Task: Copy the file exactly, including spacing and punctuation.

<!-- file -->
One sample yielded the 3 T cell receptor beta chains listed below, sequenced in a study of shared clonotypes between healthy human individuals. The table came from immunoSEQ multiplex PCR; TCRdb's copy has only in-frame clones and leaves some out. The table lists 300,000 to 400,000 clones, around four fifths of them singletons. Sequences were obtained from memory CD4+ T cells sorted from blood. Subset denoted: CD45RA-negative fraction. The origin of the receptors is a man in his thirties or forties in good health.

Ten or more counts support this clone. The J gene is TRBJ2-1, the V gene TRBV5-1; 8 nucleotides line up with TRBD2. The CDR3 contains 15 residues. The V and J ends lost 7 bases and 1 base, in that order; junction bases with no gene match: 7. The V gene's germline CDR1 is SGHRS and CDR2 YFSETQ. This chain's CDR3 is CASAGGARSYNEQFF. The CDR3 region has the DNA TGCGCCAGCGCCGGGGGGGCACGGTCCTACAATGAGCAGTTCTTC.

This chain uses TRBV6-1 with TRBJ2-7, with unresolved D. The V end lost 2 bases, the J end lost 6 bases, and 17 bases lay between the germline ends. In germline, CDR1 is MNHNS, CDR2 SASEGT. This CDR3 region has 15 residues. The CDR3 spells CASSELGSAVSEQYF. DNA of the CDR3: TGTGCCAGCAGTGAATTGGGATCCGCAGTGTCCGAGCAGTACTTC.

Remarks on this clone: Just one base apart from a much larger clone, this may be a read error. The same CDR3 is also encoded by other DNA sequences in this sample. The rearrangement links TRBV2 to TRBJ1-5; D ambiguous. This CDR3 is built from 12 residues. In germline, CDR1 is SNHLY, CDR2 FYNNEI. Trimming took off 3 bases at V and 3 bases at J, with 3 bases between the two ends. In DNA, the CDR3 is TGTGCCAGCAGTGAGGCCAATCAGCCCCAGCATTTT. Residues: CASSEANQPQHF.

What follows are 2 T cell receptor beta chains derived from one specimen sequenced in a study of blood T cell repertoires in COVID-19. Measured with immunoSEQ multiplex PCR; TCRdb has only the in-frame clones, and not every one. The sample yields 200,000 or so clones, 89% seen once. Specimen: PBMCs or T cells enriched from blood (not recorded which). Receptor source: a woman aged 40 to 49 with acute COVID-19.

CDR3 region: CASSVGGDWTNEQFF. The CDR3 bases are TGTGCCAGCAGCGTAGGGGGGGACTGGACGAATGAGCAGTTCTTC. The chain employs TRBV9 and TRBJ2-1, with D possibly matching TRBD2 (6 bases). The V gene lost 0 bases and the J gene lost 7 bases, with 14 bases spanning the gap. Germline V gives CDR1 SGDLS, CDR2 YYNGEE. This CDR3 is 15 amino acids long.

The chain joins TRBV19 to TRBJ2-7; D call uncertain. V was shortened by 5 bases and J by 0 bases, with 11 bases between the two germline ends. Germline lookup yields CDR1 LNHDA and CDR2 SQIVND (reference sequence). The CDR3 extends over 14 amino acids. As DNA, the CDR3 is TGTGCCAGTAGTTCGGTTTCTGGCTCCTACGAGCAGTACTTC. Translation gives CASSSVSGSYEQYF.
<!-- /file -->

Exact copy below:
One sample yielded the 3 T cell receptor beta chains listed below, sequenced in a study of shared clonotypes between healthy human individuals. The table came from immunoSEQ multiplex PCR; TCRdb's copy has only in-frame clones and leaves some out. The table lists 300,000 to 400,000 clones, around four fifths of them singletons. Sequences were obtained from memory CD4+ T cells sorted from blood. Subset denoted: CD45RA-negative fraction. The origin of the receptors is a man in his thirties or forties in good health.

Ten or more counts support this clone. The J gene is TRBJ2-1, the V gene TRBV5-1; 8 nucleotides line up with TRBD2. The CDR3 contains 15 residues. The V and J ends lost 7 bases and 1 base, in that order; junction bases with no gene match: 7. The V gene's germline CDR1 is SGHRS and CDR2 YFSETQ. This chain's CDR3 is CASAGGARSYNEQFF. The CDR3 region has the DNA TGCGCCAGCGCCGGGGGGGCACGGTCCTACAATGAGCAGTTCTTC.

This chain uses TRBV6-1 with TRBJ2-7, with unresolved D. The V end lost 2 bases, the J end lost 6 bases, and 17 bases lay between the germline ends. In germline, CDR1 is MNHNS, CDR2 SASEGT. This CDR3 region has 15 residues. The CDR3 spells CASSELGSAVSEQYF. DNA of the CDR3: TGTGCCAGCAGTGAATTGGGATCCGCAGTGTCCGAGCAGTACTTC.

Remarks on this clone: Just one base apart from a much larger clone, this may be a read error. The same CDR3 is also encoded by other DNA sequences in this sample. The rearrangement links TRBV2 to TRBJ1-5; D ambiguous. This CDR3 is built from 12 residues. In germline, CDR1 is SNHLY, CDR2 FYNNEI. Trimming took off 3 bases at V and 3 bases at J, with 3 bases between the two ends. In DNA, the CDR3 is TGTGCCAGCAGTGAGGCCAATCAGCCCCAGCATTTT. Residues: CASSEANQPQHF.

What follows are 2 T cell receptor beta chains derived from one specimen sequenced in a study of blood T cell repertoires in COVID-19. Measured with immunoSEQ multiplex PCR; TCRdb has only the in-frame clones, and not every one. The sample yields 200,000 or so clones, 89% seen once. Specimen: PBMCs or T cells enriched from blood (not recorded which). Receptor source: a woman aged 40 to 49 with acute COVID-19.

CDR3 region: CASSVGGDWTNEQFF. The CDR3 bases are TGTGCCAGCAGCGTAGGGGGGGACTGGACGAATGAGCAGTTCTTC. The chain employs TRBV9 and TRBJ2-1, with D possibly matching TRBD2 (6 bases). The V gene lost 0 bases and the J gene lost 7 bases, with 14 bases spanning the gap. Germline V gives CDR1 SGDLS, CDR2 YYNGEE. This CDR3 is 15 amino acids long.

The chain joins TRBV19 to TRBJ2-7; D call uncertain. V was shortened by 5 bases and J by 0 bases, with 11 bases between the two germline ends. Germline lookup yields CDR1 LNHDA and CDR2 SQIVND (reference sequence). The CDR3 extends over 14 amino acids. As DNA, the CDR3 is TGTGCCAGTAGTTCGGTTTCTGGCTCCTACGAGCAGTACTTC. Translation gives CASSSVSGSYEQYF.